Earlier today, I was chatting with a friend about something we both found intriguing, and often frustrating; our millennial peers at Stanford just don’t carry much – if any – cash with them.
This isn’t a local issue, but rather a national one. A 2014 survey by the ICBA found that 1 in 4 millennials carry less than $5 with them every day, and a 2014 survey by Bankrate found that nearly 10% of Americans carry no cash with them on a daily basis, with 40% carrying less than $20.
While a few decades ago traveler’s checks were one of the only cashless options people could turn to, the plethora of technology nowadays allows for a variety of cashless mediums, including debit cards, credit cards, Paypal, Amazon Gift Cards, and, especially at Stanford, Venmo. Venmo is very well situated for the millennial market in that payments can be sent through a smartphone instantaneously, payments include an obligatory message to the receiver, and the app connects your bank and/or debit card in one place. It utilizes both the rise of ubiquitous social media and the desire for convenience (why get money from an ATM when you can send $20 with a couple taps on the screen?).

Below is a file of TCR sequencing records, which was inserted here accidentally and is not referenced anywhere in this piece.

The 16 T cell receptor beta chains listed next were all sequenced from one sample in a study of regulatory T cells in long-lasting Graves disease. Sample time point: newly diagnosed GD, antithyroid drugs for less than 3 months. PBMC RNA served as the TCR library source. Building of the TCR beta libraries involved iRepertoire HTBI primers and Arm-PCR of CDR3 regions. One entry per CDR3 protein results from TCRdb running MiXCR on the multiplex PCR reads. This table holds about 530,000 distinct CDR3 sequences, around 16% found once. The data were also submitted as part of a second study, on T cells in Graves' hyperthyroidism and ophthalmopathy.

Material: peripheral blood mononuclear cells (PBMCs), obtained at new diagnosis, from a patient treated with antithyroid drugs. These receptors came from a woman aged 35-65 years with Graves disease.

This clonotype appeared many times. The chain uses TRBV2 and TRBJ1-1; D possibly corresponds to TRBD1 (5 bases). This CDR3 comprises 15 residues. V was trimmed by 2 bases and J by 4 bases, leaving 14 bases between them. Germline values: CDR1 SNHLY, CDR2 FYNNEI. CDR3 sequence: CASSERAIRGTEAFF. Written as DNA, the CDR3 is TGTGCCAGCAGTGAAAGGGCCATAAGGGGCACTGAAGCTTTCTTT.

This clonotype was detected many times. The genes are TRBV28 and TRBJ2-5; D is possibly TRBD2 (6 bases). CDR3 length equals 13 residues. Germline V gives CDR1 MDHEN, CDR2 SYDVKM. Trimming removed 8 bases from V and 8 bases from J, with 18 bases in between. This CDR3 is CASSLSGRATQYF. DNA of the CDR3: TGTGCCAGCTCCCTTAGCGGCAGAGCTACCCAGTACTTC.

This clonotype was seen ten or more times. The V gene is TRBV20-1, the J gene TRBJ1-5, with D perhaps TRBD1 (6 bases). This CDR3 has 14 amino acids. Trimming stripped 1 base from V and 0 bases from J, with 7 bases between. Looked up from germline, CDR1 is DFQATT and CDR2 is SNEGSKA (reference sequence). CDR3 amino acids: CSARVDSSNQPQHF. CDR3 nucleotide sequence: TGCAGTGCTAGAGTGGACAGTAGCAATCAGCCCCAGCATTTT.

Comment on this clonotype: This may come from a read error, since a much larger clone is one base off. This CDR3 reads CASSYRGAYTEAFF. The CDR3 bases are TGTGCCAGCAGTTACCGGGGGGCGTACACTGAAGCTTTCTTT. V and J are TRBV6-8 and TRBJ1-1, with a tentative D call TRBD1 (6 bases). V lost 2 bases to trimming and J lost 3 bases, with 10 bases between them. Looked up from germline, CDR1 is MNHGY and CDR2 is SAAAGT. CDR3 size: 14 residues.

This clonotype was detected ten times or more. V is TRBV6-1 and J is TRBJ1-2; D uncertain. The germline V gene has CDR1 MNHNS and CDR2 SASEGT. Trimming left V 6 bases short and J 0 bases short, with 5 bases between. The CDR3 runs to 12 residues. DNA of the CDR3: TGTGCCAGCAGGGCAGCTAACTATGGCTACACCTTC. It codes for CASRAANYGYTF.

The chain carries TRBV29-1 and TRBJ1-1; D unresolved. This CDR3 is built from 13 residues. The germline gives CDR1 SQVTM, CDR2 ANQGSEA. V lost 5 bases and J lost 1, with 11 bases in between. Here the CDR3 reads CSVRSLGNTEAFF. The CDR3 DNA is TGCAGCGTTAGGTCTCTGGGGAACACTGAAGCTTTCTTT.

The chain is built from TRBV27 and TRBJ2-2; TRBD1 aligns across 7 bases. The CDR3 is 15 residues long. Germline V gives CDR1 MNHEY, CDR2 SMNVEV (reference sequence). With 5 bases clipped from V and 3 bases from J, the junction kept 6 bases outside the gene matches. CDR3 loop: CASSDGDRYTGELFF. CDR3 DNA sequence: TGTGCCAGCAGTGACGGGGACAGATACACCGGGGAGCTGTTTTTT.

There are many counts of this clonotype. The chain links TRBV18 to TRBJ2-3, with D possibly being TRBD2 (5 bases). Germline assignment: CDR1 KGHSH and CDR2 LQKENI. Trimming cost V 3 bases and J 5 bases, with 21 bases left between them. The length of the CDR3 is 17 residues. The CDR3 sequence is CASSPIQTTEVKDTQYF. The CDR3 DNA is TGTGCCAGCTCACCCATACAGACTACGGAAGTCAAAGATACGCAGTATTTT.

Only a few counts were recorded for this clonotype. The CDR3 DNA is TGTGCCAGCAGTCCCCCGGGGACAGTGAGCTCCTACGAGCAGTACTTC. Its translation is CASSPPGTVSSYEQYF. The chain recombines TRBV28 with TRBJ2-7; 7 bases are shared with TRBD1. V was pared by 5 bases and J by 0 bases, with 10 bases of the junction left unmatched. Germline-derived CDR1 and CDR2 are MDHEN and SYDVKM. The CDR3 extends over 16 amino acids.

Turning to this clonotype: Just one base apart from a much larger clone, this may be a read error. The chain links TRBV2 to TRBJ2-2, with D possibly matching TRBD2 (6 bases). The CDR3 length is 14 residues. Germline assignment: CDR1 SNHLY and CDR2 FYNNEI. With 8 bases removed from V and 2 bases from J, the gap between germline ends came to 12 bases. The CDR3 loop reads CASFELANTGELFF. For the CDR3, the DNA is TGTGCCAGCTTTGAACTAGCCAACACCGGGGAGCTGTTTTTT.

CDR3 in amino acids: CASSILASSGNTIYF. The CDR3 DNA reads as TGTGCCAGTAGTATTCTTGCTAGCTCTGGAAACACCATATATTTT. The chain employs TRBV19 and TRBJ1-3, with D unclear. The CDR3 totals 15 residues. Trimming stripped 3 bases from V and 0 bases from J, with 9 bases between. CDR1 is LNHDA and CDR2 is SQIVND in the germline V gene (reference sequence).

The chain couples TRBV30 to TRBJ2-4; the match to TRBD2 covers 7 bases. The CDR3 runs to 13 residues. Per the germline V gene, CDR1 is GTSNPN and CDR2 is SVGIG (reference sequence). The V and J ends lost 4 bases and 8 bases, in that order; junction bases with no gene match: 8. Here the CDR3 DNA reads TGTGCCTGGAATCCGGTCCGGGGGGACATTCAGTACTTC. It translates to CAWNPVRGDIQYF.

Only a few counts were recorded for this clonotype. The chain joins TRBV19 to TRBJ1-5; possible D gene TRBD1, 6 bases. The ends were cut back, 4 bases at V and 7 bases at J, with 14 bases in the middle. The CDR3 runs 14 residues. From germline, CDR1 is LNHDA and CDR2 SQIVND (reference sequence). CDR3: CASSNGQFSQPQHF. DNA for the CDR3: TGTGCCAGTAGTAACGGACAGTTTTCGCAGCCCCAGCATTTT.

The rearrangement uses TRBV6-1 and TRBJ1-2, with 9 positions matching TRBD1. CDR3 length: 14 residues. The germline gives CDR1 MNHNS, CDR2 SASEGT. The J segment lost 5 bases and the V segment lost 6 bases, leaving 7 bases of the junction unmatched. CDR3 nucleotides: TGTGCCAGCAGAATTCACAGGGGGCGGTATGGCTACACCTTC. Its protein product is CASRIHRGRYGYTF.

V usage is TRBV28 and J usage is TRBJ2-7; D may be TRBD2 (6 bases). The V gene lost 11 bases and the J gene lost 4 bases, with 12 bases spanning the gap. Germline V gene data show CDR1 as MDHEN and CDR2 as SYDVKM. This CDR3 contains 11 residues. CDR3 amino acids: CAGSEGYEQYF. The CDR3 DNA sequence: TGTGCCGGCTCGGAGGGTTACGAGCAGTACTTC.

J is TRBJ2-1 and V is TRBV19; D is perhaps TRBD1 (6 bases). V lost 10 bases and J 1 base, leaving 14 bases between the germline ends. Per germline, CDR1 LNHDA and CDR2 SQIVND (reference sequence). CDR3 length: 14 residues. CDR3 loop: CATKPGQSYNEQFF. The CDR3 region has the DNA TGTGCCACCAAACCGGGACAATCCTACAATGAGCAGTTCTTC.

So why, then, did I title this article “Cash is (Still) King”?
One of the important lessons my father taught me was to always have cash on hand, because you never know what could happen. Although cashless payment systems offer convenience, protection from physical theft, and, ostensibly, a cap on overspending, there is a cost for that convenience. With the rise of cybertheft in an increasingly interconnected world, I find it hard to take people seriously who claim that their money is not safe in a wallet, but who connect their personal banking information to multiple devices and payment systems. Additionally, I would argue that use of cashless payments actually increases overspending, as it’s easier to limit yourself to cash on hand than to swipe a card or push a button without thinking of the ramifications of your actions. That’s why cash is still king; it’s something physical, something that’s accepted by all, something that’s easy to keep you in good fiscal health. You should definitely keep using Venmo or credit and debit cards or other cashless options – they are incredibly convenient options in our modern world. But if you only have two dollars and a shiny nickel on hand, I implore you to go to the ATM and retain on hand a stronger financial security blanket.